Jeanine Basinger had never taught a film class in her life when she first arrived at Wesleyan on May 31, 1960. As the new marketing director of the University’s American Education Publications, she was focused on doing her job. But living in Middletown posed a serious problem: The only movie theaters in town were barn-like wrecks.
“Six months and I’m gone,” she promised herself.
Basinger hailed from Brookings, South Dakota, which boasted The College Theater, a cozy art deco jewel not far from the house where she grew up. “I was a hard-nosed filmgoer by the age of three,” she said. “My earliest memories are walking into dark movie theaters and looking up at the sparkling silver nitrate Technicolor movies that were being shown on the big screen when I was a little girl during World War II.” She loved everything she saw. She loved being there. “It was literally like going to a personal heaven,” she said, “entering a magical world that was all my own.”
At age 11, Basinger convinced her mother to let her work as an usher. It was then that she began to organize her attention, to understand what she was seeing. “When you stand on your feet at the back of a movie house,” she said, “and watch the same movie over and over, you begin to understand process. You see the way films tell stories, you see the effect they have on the audience, you see where they work and where they don’t. It’s the best way to learn—on the firing line. But in my day, it was literally the only way to learn.”
There were virtually no serious books on film; the few that attempted were pretentious. So, Basinger would have to seek out the information herself, firsthand. By the time she was a teenager, she was visiting film archives around the country, like Eastman House in Rochester, the Motion Picture Academy in Beverly Hills, and, in pursuit of firsthand knowledge, writing letters to stars and filmmakers, editors and grips, asking for interviews and, incredibly, getting them.
Building the College of Film and the Moving Image
So it was that Basinger arrived in Middletown deeply and uniquely versed in films and filmmakers. John Frazer, an experienced teacher in the art department but a comparative novice in film, suggested Basinger help him create a serious film course—what that meant, no one was certain. All that was certain, however, was that Basinger was the place to start.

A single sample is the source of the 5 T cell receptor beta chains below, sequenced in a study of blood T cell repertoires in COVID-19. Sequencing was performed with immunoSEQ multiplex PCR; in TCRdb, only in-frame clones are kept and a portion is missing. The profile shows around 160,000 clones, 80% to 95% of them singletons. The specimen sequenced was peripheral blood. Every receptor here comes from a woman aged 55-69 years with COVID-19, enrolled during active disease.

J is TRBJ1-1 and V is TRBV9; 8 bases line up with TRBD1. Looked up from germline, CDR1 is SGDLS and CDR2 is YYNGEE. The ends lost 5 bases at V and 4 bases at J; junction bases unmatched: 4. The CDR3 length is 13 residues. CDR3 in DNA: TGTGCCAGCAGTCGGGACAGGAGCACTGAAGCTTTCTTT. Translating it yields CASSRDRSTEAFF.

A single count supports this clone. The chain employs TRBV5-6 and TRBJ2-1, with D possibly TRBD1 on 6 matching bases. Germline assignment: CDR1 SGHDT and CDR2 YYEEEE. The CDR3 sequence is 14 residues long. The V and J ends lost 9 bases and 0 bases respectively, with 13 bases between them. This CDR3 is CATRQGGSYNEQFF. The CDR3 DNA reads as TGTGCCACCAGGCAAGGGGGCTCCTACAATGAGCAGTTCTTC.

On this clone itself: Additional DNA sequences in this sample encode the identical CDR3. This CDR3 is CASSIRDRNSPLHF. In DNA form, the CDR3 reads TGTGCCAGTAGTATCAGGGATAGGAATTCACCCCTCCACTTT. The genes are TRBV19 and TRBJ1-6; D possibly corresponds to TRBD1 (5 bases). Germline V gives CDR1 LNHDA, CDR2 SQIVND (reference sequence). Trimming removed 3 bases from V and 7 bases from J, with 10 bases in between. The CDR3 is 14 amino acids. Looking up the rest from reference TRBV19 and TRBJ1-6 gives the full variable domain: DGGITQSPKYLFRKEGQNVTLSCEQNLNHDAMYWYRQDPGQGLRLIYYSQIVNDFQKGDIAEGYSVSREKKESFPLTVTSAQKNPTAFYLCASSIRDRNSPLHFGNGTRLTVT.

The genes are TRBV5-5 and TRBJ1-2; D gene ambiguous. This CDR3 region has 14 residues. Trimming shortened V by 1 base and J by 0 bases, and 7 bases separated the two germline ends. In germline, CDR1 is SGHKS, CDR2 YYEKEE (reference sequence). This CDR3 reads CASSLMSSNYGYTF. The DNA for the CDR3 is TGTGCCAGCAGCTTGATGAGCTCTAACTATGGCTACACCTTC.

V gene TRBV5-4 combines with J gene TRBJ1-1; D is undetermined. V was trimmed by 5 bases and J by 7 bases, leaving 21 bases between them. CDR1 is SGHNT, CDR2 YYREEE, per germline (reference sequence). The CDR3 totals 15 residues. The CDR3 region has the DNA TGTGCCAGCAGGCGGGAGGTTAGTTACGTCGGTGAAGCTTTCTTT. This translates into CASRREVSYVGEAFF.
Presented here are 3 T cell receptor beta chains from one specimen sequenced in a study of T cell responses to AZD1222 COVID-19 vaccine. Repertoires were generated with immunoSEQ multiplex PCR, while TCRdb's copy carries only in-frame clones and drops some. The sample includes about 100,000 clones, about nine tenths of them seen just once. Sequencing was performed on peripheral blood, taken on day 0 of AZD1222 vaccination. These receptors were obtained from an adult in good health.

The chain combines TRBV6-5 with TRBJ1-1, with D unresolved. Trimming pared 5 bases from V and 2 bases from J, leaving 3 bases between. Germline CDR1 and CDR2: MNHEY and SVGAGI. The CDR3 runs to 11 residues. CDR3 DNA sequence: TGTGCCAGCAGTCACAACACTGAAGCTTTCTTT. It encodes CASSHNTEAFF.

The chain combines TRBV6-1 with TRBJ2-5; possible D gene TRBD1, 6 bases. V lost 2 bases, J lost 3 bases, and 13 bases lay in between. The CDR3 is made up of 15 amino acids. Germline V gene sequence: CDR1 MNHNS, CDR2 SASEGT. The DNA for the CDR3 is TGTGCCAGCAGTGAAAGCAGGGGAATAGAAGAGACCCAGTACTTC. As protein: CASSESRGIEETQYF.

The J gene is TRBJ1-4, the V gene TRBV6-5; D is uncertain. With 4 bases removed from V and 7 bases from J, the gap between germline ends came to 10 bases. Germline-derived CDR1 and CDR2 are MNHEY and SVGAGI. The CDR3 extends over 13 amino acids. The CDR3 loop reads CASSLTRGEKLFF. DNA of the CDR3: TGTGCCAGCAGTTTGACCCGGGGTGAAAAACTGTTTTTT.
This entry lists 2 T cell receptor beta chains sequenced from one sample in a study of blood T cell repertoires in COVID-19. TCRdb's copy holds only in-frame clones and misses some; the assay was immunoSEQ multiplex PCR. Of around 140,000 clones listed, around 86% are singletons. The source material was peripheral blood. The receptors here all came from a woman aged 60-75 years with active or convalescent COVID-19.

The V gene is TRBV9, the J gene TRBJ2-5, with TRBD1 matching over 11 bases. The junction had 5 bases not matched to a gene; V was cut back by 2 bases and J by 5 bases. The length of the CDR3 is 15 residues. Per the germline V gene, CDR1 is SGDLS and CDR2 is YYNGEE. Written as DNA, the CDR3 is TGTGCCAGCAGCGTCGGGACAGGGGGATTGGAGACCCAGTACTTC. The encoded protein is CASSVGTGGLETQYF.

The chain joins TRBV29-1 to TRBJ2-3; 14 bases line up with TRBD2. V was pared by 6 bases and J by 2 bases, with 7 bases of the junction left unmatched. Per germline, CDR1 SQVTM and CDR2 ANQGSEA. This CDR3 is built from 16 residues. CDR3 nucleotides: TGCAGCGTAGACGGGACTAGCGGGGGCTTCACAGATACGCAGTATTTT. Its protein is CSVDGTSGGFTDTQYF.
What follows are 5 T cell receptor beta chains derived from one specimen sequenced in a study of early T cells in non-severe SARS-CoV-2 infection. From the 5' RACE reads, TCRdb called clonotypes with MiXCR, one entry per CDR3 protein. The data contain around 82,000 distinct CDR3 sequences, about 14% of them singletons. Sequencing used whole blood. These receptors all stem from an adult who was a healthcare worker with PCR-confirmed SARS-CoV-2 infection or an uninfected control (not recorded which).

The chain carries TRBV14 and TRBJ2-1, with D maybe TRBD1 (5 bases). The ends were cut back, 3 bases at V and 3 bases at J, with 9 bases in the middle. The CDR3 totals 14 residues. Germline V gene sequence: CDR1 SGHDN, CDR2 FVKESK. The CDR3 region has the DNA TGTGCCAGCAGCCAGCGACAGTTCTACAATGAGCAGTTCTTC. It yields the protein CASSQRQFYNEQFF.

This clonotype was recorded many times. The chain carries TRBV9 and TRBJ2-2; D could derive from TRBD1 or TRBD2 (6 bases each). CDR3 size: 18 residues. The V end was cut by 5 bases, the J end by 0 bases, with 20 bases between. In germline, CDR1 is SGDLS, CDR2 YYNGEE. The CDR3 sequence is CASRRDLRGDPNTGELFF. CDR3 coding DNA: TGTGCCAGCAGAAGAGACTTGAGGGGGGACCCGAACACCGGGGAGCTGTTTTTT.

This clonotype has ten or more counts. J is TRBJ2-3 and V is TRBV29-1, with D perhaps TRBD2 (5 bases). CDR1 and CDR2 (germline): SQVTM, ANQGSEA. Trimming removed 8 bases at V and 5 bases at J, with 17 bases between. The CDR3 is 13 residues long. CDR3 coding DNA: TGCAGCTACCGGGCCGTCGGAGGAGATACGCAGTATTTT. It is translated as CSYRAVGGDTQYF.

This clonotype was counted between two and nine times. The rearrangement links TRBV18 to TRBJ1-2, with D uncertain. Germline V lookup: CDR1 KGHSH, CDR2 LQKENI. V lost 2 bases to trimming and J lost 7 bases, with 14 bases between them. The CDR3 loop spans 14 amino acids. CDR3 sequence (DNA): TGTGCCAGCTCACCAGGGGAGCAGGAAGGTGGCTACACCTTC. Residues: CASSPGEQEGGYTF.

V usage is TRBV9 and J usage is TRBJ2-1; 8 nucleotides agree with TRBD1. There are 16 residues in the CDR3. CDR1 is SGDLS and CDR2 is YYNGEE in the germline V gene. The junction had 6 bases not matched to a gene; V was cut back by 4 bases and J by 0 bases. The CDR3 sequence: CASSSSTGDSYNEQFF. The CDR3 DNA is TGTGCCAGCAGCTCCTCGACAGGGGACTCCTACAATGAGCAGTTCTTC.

At Frazer’s request, she sat in on a cinema studies experiment—an ad hoc seminar led by Frazer and English professor Joe Reed. The film they had chosen to screen for their small group of students was For Whom the Bell Tolls. “They were thinking it had to be good because it was ‘literary,’” Basinger said. But they were showing it in black and white.
“I’m surprised you’re showing it in a black-and-white print,” she remarked to Frazer, “considering Ray Rennahan shot it in color. And he was nominated for an Oscar for Best Color Cinematography.”
After that, Fraser invited Basinger to teach a course of her own. She would pick three iconic directors with three distinct levels of critical prestige and compare their films by genre. The class—Ford, Hawks, and Walsh—was one of Basinger’s first.
She had no professional teaching experience and had not prepared to become an academic; nobody could have predicted what happened next. Over the next half-century, Basinger would create a full-fledged film major, eventually growing it into a program, a department, and finally the College of Film and the Moving Image, which many regard as the strongest of its kind in the country: “a cinematic powerhouse,” in the words of New York Times film critic A.O. Scott, and “one of the wonders of the academic world: a department where students can learn film production, history, and theory while being held to the highest artistic and academic standards.”